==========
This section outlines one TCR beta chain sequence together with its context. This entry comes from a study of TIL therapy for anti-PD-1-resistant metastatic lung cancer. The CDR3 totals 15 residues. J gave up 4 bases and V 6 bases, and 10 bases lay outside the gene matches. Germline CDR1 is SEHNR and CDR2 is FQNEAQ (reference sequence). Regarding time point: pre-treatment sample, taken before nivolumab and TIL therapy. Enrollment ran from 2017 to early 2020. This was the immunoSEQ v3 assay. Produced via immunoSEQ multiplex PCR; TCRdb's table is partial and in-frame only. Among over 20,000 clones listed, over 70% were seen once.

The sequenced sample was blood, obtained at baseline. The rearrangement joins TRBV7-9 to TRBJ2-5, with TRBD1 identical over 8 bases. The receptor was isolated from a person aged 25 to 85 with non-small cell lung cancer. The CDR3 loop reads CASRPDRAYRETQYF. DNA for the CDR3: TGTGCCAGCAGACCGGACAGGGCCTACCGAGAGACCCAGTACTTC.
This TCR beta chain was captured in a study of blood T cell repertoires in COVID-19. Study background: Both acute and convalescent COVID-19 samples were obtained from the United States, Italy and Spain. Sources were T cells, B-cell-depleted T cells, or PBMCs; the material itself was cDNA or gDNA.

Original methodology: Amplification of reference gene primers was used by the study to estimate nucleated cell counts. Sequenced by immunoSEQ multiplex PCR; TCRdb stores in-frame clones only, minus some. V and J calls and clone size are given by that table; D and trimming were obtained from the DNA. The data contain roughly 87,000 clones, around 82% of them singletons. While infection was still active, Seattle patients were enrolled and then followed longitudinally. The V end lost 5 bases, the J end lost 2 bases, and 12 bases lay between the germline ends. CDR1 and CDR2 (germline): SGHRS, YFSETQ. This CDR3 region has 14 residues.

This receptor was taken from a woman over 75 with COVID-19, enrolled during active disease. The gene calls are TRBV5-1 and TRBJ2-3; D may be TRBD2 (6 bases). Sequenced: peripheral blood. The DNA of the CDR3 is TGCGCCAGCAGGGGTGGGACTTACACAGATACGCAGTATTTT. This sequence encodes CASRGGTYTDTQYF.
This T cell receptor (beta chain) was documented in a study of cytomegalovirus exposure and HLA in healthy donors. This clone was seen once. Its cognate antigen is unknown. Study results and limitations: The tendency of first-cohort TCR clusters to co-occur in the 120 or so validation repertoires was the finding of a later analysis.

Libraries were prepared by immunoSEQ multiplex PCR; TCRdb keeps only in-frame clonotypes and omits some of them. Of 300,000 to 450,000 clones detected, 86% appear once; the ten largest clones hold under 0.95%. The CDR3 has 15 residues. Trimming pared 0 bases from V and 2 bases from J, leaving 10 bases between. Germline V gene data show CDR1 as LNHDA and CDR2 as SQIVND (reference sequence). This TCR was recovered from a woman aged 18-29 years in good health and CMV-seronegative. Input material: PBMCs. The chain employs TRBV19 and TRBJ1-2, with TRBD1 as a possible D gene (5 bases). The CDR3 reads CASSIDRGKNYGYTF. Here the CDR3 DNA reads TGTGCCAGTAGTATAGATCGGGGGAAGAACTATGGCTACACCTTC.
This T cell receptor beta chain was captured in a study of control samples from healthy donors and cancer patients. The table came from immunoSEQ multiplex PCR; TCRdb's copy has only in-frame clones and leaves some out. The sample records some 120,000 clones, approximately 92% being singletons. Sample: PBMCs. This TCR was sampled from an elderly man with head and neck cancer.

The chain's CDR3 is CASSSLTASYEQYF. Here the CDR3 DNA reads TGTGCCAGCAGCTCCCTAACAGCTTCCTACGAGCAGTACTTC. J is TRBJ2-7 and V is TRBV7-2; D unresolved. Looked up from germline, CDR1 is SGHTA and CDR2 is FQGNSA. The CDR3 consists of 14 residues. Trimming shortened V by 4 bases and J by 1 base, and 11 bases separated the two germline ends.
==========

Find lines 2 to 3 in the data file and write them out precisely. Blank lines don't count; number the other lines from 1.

The sequenced sample was blood, obtained at baseline. The rearrangement joins TRBV7-9 to TRBJ2-5, with TRBD1 identical over 8 bases. The receptor was isolated from a person aged 25 to 85 with non-small cell lung cancer. The CDR3 loop reads CASRPDRAYRETQYF. DNA for the CDR3: TGTGCCAGCAGACCGGACAGGGCCTACCGAGAGACCCAGTACTTC.
This TCR beta chain was captured in a study of blood T cell repertoires in COVID-19. Study background: Both acute and convalescent COVID-19 samples were obtained from the United States, Italy and Spain. Sources were T cells, B-cell-depleted T cells, or PBMCs; the material itself was cDNA or gDNA.